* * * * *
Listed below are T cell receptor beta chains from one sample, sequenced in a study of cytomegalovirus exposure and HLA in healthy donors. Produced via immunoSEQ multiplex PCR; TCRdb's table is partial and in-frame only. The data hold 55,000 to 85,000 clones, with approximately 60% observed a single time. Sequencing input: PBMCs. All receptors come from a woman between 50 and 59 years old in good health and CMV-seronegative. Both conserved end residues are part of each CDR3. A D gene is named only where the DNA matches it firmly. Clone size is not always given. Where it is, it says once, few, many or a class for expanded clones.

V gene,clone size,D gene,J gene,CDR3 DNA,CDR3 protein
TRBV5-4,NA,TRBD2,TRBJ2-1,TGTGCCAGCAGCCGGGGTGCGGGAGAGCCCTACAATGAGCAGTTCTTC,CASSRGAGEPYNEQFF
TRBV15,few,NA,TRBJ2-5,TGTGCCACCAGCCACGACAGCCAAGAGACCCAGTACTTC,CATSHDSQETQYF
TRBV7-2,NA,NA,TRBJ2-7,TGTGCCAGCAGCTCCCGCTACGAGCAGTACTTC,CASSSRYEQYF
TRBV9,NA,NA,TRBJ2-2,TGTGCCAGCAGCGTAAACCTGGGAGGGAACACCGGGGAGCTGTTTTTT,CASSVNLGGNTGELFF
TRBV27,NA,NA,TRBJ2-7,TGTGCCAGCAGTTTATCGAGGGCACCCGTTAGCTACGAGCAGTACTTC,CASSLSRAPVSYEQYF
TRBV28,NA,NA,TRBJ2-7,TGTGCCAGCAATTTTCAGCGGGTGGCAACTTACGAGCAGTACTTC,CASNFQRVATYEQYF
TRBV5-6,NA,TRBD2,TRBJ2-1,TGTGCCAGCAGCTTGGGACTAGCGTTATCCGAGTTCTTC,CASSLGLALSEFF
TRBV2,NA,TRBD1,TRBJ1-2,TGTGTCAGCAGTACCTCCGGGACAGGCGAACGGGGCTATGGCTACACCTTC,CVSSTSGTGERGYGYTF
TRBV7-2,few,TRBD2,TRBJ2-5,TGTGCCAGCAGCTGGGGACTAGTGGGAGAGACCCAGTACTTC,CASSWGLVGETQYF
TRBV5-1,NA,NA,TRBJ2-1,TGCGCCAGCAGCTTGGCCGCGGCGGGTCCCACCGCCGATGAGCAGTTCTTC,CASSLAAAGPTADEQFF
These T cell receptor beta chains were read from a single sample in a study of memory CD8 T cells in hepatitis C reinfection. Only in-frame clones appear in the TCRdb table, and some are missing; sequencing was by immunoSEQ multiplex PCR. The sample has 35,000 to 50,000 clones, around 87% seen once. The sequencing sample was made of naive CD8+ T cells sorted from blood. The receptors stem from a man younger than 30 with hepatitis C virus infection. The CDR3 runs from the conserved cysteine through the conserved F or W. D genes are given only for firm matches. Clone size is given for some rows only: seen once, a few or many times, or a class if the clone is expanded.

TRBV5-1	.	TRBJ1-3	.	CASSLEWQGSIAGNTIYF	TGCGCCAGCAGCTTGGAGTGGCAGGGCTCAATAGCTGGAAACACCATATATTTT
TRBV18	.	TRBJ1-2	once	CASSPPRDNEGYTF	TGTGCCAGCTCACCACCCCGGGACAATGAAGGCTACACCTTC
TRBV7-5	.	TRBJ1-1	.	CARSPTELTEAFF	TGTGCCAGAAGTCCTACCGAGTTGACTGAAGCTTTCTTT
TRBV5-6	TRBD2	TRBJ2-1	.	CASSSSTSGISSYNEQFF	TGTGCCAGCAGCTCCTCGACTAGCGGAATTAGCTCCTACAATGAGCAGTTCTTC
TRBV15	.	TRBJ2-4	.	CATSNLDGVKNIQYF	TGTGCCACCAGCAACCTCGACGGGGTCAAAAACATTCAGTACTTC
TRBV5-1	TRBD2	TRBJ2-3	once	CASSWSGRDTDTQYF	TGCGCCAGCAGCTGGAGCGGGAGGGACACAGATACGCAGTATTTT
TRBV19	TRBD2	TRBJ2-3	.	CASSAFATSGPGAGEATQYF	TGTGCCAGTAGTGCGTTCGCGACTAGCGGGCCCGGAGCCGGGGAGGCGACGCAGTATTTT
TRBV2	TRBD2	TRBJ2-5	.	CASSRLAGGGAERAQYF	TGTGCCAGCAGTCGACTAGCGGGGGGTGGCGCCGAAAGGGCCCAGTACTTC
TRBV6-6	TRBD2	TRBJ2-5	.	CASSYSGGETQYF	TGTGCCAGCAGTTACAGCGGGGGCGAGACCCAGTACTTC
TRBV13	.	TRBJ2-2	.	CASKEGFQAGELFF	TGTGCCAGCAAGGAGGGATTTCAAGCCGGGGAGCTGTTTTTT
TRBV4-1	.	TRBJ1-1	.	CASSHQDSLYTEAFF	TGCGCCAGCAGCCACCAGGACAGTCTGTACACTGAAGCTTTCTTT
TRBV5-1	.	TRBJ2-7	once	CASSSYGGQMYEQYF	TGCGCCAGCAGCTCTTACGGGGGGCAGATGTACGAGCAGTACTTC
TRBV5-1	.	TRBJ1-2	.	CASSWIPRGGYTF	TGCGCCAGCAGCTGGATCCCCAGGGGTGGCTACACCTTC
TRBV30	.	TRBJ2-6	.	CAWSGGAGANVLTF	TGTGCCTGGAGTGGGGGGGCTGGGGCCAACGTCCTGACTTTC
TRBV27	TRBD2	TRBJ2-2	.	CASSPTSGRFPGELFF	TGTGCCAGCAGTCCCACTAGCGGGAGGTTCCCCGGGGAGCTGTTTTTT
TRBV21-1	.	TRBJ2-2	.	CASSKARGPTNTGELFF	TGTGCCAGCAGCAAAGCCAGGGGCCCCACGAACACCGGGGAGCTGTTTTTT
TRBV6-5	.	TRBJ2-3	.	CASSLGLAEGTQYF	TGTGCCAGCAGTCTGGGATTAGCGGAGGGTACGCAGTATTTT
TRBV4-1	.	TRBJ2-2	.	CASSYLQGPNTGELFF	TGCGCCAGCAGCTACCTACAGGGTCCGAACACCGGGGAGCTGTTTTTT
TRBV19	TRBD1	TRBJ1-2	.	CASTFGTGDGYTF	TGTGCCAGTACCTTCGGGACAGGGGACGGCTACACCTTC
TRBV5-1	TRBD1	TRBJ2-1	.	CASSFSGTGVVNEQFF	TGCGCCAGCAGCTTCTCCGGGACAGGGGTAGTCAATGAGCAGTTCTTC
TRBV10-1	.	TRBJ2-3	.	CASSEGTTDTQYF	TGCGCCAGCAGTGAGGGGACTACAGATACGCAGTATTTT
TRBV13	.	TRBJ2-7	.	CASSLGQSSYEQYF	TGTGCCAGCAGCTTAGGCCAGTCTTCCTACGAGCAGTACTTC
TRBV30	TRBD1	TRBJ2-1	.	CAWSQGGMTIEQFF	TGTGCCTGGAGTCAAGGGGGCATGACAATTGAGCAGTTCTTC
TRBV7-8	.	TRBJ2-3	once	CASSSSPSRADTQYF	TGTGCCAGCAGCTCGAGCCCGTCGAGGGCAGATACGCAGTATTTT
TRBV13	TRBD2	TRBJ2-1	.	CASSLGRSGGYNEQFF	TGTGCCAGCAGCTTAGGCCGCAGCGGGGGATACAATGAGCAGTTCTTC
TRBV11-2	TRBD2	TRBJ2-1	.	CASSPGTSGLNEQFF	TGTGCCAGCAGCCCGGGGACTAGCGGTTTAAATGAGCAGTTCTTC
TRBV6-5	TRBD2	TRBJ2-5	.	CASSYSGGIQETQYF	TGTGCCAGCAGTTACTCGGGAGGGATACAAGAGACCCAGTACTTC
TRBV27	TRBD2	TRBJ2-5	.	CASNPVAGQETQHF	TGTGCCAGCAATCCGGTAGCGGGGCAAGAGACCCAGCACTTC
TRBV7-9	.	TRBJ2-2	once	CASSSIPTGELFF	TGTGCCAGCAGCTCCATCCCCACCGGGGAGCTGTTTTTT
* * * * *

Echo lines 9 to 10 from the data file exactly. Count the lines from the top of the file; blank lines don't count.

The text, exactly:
TRBV5-6,NA,TRBD2,TRBJ2-1,TGTGCCAGCAGCTTGGGACTAGCGTTATCCGAGTTCTTC,CASSLGLALSEFF
TRBV2,NA,TRBD1,TRBJ1-2,TGTGTCAGCAGTACCTCCGGGACAGGCGAACGGGGCTATGGCTACACCTTC,CVSSTSGTGERGYGYTF